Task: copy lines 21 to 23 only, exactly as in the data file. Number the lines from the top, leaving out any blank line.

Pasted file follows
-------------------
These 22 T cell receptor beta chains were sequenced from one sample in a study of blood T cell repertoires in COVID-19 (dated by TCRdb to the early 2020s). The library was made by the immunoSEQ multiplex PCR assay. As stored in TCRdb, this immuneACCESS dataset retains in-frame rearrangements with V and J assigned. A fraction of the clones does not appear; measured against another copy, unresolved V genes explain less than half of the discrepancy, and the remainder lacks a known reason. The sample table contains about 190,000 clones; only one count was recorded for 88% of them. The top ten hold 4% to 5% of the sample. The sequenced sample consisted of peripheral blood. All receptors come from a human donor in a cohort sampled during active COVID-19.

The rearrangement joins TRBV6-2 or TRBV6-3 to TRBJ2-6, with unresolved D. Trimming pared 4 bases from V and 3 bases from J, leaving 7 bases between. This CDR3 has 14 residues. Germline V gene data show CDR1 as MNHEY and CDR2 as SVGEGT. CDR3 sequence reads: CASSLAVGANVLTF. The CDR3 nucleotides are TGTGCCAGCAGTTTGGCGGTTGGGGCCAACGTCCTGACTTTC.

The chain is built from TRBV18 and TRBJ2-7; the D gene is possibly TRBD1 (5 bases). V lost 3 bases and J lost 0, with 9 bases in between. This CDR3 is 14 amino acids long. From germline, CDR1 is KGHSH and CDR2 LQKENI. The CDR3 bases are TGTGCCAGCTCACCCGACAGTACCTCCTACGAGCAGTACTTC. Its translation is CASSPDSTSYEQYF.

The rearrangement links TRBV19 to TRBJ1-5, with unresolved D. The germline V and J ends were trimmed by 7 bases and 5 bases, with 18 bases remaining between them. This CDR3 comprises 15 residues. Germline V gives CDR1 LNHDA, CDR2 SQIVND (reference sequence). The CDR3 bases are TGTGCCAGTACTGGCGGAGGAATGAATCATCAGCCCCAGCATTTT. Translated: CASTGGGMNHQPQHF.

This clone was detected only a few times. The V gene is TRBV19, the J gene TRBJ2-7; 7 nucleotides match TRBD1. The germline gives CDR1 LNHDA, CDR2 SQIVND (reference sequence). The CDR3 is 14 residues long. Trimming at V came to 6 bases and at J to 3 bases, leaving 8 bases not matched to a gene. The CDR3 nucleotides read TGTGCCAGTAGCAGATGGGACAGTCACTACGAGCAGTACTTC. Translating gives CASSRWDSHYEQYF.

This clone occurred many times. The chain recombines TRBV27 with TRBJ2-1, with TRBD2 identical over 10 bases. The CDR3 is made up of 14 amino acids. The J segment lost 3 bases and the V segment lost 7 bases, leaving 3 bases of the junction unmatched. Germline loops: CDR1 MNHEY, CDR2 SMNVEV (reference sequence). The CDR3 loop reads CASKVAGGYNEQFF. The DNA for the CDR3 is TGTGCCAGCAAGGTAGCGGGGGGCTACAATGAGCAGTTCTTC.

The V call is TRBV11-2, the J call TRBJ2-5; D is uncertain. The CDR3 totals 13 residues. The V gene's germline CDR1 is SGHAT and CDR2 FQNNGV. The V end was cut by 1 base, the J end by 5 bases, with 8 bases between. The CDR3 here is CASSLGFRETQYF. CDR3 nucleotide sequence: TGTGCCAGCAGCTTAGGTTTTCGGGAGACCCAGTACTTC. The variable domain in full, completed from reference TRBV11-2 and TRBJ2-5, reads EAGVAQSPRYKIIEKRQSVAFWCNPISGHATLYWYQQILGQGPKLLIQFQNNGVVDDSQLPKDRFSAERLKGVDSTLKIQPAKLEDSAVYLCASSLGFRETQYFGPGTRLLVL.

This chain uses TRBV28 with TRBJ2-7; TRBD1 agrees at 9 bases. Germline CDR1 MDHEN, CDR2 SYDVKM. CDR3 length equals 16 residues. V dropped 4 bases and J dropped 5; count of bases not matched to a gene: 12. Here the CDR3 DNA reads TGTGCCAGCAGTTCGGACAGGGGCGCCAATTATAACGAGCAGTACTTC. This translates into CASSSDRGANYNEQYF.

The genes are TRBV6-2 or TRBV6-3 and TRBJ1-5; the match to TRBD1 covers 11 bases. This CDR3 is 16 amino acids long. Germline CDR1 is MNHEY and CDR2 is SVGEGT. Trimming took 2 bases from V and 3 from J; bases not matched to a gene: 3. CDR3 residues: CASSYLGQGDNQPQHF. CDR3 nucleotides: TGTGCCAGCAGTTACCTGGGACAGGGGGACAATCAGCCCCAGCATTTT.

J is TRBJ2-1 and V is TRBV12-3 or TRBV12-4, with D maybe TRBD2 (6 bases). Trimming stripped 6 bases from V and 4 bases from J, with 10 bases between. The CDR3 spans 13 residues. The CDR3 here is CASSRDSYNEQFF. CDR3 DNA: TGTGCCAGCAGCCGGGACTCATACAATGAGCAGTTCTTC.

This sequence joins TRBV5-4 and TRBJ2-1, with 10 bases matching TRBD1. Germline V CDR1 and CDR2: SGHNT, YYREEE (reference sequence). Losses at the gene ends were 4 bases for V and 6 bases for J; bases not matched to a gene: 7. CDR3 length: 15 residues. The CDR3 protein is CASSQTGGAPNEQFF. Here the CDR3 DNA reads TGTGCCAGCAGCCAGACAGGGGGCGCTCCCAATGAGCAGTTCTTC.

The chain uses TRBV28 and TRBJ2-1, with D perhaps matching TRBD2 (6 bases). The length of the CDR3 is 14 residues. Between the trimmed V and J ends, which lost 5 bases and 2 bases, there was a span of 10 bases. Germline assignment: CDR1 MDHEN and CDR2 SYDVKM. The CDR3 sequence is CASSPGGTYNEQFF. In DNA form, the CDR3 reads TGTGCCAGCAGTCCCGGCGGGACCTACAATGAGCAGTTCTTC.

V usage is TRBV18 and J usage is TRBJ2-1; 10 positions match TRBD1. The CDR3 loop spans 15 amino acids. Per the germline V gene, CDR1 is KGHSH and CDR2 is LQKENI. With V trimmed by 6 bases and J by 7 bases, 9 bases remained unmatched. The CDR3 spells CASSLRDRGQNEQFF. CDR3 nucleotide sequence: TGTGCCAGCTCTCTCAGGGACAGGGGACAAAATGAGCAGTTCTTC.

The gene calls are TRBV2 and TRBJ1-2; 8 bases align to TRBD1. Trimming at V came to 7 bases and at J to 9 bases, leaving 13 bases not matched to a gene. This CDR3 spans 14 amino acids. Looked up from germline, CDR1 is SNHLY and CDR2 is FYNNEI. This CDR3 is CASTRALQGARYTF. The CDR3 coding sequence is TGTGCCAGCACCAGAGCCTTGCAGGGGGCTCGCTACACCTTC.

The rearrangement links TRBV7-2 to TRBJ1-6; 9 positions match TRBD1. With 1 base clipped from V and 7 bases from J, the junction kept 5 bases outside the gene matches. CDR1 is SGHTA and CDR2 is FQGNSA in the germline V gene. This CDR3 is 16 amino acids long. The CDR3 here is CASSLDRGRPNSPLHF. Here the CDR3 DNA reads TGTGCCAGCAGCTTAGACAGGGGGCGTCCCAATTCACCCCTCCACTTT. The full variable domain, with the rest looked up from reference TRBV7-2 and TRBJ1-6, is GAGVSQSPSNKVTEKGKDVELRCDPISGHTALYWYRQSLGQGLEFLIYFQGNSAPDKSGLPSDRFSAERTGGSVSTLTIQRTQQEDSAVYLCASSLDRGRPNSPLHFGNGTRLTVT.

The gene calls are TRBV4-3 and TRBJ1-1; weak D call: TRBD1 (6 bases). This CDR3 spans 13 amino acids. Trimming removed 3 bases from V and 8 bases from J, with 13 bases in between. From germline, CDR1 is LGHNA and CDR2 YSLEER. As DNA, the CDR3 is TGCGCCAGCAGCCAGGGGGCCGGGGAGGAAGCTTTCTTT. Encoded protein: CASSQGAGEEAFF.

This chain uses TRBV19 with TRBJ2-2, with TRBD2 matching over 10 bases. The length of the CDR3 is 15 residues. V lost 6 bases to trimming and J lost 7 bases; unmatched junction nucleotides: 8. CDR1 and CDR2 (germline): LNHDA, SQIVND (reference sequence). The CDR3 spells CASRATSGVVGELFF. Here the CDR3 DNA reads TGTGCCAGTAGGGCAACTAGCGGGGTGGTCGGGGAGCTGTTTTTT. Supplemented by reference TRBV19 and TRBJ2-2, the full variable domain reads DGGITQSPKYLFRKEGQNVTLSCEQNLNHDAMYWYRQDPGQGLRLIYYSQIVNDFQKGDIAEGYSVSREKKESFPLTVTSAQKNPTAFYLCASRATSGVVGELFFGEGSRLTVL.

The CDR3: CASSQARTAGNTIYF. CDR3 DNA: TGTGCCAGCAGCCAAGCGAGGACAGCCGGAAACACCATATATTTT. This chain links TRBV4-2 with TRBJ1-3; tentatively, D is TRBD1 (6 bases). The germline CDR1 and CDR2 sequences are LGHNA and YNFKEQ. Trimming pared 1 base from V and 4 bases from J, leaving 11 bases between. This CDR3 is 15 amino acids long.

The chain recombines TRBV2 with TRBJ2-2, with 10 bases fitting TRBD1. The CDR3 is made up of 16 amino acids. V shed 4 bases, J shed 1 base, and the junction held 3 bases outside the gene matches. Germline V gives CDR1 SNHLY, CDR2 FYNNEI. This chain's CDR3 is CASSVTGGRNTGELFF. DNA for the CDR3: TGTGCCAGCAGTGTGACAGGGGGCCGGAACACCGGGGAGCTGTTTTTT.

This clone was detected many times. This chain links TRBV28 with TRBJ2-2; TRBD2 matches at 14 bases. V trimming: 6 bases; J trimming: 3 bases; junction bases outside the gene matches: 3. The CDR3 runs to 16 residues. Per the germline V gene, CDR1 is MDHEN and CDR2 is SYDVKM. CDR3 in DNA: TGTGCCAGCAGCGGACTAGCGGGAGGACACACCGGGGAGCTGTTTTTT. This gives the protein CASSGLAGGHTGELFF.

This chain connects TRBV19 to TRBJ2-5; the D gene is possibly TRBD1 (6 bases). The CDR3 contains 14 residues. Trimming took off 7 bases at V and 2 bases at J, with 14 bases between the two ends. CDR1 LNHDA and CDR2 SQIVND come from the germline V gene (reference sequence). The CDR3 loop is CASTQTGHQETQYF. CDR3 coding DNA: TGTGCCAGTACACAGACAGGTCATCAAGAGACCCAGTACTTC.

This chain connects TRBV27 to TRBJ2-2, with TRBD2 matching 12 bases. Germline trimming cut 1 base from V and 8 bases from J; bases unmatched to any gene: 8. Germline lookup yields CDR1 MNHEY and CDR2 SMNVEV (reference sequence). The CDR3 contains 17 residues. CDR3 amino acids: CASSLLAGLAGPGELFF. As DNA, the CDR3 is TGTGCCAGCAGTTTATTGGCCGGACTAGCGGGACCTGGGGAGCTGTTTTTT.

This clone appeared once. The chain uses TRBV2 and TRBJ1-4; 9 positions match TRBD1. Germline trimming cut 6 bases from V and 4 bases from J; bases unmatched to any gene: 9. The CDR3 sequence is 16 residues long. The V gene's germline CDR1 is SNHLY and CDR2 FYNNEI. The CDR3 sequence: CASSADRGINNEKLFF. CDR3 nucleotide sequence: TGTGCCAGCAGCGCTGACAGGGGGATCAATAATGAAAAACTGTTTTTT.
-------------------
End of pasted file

This chain connects TRBV19 to TRBJ2-5; the D gene is possibly TRBD1 (6 bases). The CDR3 contains 14 residues. Trimming took off 7 bases at V and 2 bases at J, with 14 bases between the two ends. CDR1 LNHDA and CDR2 SQIVND come from the germline V gene (reference sequence). The CDR3 loop is CASTQTGHQETQYF. CDR3 coding DNA: TGTGCCAGTACACAGACAGGTCATCAAGAGACCCAGTACTTC.

This chain connects TRBV27 to TRBJ2-2, with TRBD2 matching 12 bases. Germline trimming cut 1 base from V and 8 bases from J; bases unmatched to any gene: 8. Germline lookup yields CDR1 MNHEY and CDR2 SMNVEV (reference sequence). The CDR3 contains 17 residues. CDR3 amino acids: CASSLLAGLAGPGELFF. As DNA, the CDR3 is TGTGCCAGCAGTTTATTGGCCGGACTAGCGGGACCTGGGGAGCTGTTTTTT.

This clone appeared once. The chain uses TRBV2 and TRBJ1-4; 9 positions match TRBD1. Germline trimming cut 6 bases from V and 4 bases from J; bases unmatched to any gene: 9. The CDR3 sequence is 16 residues long. The V gene's germline CDR1 is SNHLY and CDR2 FYNNEI. The CDR3 sequence: CASSADRGINNEKLFF. CDR3 nucleotide sequence: TGTGCCAGCAGCGCTGACAGGGGGATCAATAATGAAAAACTGTTTTTT.